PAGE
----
Hello, martzsam! I know, your comment is very old and the chance, that you read my answer, is very small,but may be you can give some advices about the wing size and weight for ornithopter?

    toby quemartzsam

    Reply 3 years ago

    Well I know how to solve that problem. Just use capacitors instead of batteries, use balsa wood or bambbo strips for the body, plastic or paper for the wings, and just use the small type of motor used in small electric toys.


    Reply 11 years ago on Introduction

    first of all wikipedia cannot be trusted because it can be edited by anyone. second of all, no they didn't. only one actually got a foot off the ground before crashing while the others simply got up to take off speed. but thanks for the compliment


    Reply 11 years ago on Introduction

    Ah ornithopters are such a reality you can buy a toy that flies. take your pick parrot or dragon Fly. the technology is well understood - Yes no man carrying ornithopter exists but the models fly well.


    Reply 11 years ago on Introduction

    oh and another thing, the 1942 ornithopter was technically not an ornithopter because along with moving wings, it had too use fixed wings. and the 2006 flight required a jet engine at the back. the others are man powered but i will still change the quote to say

    no life sized, motor powered machines, have ever been able to achieve sustained flight


    Reply 11 years ago on Introduction

    If it's pushed by a flapping action, it's an ornithopter, but I'll let you argue that one out with the ornithopter-building community:

    With a 3 hp Sachs motorcycle engine, and presumably wheels added, the ornithopter was able to take off unassisted from the ground. It made a quiet 15-minute flight at about 60 kilometers per hour. Then a 6 hp engine was installed, increasing the speed to 80 kph. After these historic accomplishments, Schmid's work was interrupted by the war.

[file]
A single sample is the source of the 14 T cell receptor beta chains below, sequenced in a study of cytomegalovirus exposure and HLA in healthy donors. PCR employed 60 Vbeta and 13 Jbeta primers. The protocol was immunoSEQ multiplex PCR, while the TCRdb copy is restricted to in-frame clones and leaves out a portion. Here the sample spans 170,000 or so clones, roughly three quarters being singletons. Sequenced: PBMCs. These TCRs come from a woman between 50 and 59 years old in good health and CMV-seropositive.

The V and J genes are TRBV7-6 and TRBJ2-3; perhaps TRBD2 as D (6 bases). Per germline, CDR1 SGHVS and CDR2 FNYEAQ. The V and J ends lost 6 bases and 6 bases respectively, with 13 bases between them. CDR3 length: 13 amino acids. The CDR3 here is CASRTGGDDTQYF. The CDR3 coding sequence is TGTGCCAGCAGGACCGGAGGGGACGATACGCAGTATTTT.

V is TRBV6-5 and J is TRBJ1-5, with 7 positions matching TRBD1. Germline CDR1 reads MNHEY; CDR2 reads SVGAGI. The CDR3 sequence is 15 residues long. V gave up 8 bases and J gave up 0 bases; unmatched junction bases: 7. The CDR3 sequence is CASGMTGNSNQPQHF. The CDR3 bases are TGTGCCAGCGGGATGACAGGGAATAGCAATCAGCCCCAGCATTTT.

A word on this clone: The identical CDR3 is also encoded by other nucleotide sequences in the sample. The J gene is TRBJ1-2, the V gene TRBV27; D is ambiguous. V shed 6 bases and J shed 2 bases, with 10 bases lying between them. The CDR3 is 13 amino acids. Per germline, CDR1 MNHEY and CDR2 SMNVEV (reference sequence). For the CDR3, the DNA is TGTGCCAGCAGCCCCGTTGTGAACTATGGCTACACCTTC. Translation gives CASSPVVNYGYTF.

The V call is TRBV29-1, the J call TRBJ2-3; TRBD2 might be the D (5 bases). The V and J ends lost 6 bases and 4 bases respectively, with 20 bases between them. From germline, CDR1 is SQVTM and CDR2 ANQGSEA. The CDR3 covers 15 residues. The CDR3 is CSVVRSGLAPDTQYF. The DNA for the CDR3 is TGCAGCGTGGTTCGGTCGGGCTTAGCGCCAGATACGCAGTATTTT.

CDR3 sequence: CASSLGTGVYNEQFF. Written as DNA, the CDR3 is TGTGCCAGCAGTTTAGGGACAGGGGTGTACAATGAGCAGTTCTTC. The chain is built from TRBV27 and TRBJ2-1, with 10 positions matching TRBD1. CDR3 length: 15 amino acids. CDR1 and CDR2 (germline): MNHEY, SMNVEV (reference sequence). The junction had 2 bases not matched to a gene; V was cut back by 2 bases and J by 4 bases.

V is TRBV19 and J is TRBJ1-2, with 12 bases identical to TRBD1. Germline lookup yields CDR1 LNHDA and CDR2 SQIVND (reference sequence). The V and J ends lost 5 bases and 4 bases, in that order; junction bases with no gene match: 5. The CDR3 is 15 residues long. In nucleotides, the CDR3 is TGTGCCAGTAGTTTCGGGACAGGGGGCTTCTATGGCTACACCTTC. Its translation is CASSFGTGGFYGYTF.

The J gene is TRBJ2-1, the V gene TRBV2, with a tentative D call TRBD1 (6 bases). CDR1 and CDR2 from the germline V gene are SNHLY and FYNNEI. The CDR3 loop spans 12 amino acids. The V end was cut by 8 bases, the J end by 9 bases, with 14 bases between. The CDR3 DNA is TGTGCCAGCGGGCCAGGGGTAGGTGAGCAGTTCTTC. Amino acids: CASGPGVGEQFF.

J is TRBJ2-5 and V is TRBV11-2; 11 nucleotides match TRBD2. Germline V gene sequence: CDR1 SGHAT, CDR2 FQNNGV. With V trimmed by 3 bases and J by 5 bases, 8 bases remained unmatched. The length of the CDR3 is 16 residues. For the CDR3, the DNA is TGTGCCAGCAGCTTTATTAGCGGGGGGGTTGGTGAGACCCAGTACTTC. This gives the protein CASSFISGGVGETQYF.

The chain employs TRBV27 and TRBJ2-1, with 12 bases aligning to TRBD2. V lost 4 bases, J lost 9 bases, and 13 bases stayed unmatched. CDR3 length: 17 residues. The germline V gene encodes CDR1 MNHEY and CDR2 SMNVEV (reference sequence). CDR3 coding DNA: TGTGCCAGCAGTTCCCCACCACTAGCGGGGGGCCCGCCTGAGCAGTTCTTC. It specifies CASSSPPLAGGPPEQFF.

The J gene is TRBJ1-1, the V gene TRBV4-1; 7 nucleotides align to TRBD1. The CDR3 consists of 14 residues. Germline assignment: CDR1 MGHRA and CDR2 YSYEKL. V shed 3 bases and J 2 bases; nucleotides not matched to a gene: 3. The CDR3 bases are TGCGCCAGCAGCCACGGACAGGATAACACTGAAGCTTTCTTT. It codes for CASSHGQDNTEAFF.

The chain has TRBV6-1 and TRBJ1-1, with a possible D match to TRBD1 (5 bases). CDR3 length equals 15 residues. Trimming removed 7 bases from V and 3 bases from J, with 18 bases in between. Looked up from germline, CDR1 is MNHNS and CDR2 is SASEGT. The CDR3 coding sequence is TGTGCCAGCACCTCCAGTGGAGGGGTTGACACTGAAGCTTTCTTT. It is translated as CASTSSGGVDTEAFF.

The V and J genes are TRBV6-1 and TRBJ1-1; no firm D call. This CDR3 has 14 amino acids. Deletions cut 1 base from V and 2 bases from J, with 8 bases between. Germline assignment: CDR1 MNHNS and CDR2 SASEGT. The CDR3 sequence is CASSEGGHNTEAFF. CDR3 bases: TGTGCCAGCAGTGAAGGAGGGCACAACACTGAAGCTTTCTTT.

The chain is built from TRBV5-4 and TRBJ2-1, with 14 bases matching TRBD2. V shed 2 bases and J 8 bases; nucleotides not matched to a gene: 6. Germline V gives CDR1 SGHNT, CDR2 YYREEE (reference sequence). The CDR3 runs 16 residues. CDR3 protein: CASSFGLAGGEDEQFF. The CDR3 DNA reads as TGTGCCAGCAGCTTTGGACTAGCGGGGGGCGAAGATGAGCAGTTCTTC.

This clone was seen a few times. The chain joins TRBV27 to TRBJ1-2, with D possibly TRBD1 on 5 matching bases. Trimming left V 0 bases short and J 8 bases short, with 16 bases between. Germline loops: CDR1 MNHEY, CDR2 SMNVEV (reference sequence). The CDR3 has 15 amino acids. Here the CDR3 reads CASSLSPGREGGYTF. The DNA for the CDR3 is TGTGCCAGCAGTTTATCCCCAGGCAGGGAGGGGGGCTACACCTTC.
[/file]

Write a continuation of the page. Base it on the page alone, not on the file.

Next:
By 1947, however, Schmid had constructed a second ornithopter. This one, a modified Grunau-Baby IIa sailplane, was constructed with flapping outer wing sections. Using a 10 hp engine, this double-seater was capable of speeds estimated at 100 to 120 kilometers per hour.

    Yves Rousseau attempted his first human-powered flight with flapping wings in 1995. On 20 April 2006, at his 212th attempt, he succeeded in flying a distance of 64 metres, observed by officials of the Aero Club de France. Unfortunately, on his 213th flight attempt, a gust of wind led to a wing breaking up, causing the pilot to be gravely injured (paraplegic). M. Rousseau deserves international recognition for his 13 years of work on human-powered ornithopter flight.


    Reply 11 years ago on Introduction

    as i said before, a combination of wings does not count, and if it did, it would be more of a very strange enomopter (mechanical bug)

    i also already said that i was changing the quote to say motor powered, but either way, human power is quite impratical. first off youd have to be in top shape for a single flight, and once airborn, your body would tire easily from a mixture of bouncing in and out of altitudes and the lack of oxygen from being higher up. besides, i would like to see you try to get a 747 off the ground on man power alone,


    Reply 11 years ago on Introduction

    ... a combination of wings does not count ...

    If it counts for the main ornithopter-makers' site, it counts for me.

    ...motor powered...

    You didn't read my first quote, did you?

    Or don't you consider a 10hp engine to be motor powered? And that's with the main lift-providing wings flapping, not a secondary set, so it satisfies all your criteria. Or does 15min+ at 120kph not count as "sustained" in your dictionary?


    Reply 11 years ago on Introduction

    There weren't so many video cameras around in 1910, so this modern replica of a full-sized flying original will have to do:


    Reply 11 years ago on Introduction

    did you not see how at the beginning the wings did absolutely nothing but as soon as the propeller kicked on, it sped off. i also believe that it could not have flown without the top wings. now that i see a propeller, i can tell you that its neither an ornithopter,entomopter or airplane. its some unnamed contraption.


    Reply 10 years ago on Introduction

    Idk about the whole issue at hand, but the video had a propeller. Secondly they have made a full sized ornithopter (Or whatever) thirdly, you'd have to define wings then, Your version has tail fins, those look like fixed wings. The real full sized one looks like a regular airplane, but the wings are raised up higher. a piston behind the cab makes both wings move up and down. Just putting it out there